After centuries of tribal war and trade in humans, Keïta gathered together the armies from his small kingdoms and supplanted those of his rival Soumaoro Kanté in 1235. He built his capital in Niani, Guinea, near the border with Mali.  The Empire of Mali founded a slaveless society ruled on egalitarian principles, a political organization that may prefigure later western democratic constitutions.  The hunters form a freemason-like brotherhood in which new members are co-opted, irrespective of their birth, their origin or their class.  These living legends represent village authority and are the depositories of justice as well as poetic and genealogical oral traditions. They are also the masters of therapeutic and magical knowledge and time-honoured hunting skills.  Against the corruption and chaos generated by neo-colonialism and the systematic erasure of memory instilled by liberal globalization, the underground transnational power of these traditional hunters forms one of the spiritual foundation stones of Africa: an active utopia.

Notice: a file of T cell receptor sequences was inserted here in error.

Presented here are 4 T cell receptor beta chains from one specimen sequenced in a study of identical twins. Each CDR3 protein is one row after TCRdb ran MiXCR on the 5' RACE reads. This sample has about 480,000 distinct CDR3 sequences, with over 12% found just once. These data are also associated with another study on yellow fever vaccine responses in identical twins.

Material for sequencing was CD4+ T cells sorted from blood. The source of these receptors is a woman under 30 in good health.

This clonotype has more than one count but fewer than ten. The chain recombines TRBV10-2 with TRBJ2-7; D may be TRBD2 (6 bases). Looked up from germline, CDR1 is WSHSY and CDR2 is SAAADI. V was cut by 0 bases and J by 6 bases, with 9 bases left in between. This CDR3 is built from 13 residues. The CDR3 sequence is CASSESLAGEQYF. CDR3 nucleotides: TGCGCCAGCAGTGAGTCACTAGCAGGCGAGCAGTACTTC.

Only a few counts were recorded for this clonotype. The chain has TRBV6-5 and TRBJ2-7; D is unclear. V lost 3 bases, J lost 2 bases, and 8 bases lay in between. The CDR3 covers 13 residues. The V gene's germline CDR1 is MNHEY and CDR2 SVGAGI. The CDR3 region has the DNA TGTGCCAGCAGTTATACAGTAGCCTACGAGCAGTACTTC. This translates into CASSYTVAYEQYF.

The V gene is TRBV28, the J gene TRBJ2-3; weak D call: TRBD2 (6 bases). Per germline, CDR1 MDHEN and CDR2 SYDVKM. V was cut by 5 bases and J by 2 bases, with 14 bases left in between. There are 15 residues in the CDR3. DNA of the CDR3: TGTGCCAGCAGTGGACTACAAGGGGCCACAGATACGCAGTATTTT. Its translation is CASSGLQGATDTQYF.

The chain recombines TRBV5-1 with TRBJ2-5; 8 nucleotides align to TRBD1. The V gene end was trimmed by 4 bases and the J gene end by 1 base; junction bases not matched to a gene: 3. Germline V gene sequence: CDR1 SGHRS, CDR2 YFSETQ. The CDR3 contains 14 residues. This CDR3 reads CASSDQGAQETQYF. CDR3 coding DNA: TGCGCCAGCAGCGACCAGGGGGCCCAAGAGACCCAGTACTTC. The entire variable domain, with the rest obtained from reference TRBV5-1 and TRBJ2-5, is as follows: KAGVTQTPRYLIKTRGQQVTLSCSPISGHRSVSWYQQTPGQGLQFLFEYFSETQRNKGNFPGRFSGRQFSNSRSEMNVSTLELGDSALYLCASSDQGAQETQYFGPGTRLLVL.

Philippe Bordas/Frédéric Bruly Bouabré, 2003
Philippe Bordas/Frédéric Bruly Bouabré, 2003

Frédéric Bruly Bouabré

A poor child from the primeval forest of Daloa in the centre of Ivory Coast, he fled the work imposed by the country's colonial rulers. A brilliant self-taught scholar, he lied his way into a White school and fell under the spell of Western poets and writers. In a Black continent deprived of an alphabet and dominated by oral traditions, Frédéric Bruly Bouabré received the divine revelation of a mission to invent an authentic writing system for Africa in order to preserve the memory of its culture.

Bruly Bouabré invented a specifically African writing system, taking inspiration from the patterns drawn on sacred volcanic rocks in his native region. He invented pictograms and developed a coherent syllabic system that was immediately praised by the great humanist thinker Théodore Monod.  Bruly Bouabré built up a vast encyclopedic treasury of tales, legends and drawings, written in school exercise books or on the backs of little pieces of cardboard the same size as tarot cards - none other than the packaging for Darling brand false hairpieces salvaged from hairdressers' dustbins in Abidjan.  Today Bruly Bouabré is the greatest living African artist, and his works are exhibited all over the world.  His poetic artworks form a manifesto for the disenfranchised: people whose only politics is verbal genius and the printing of names.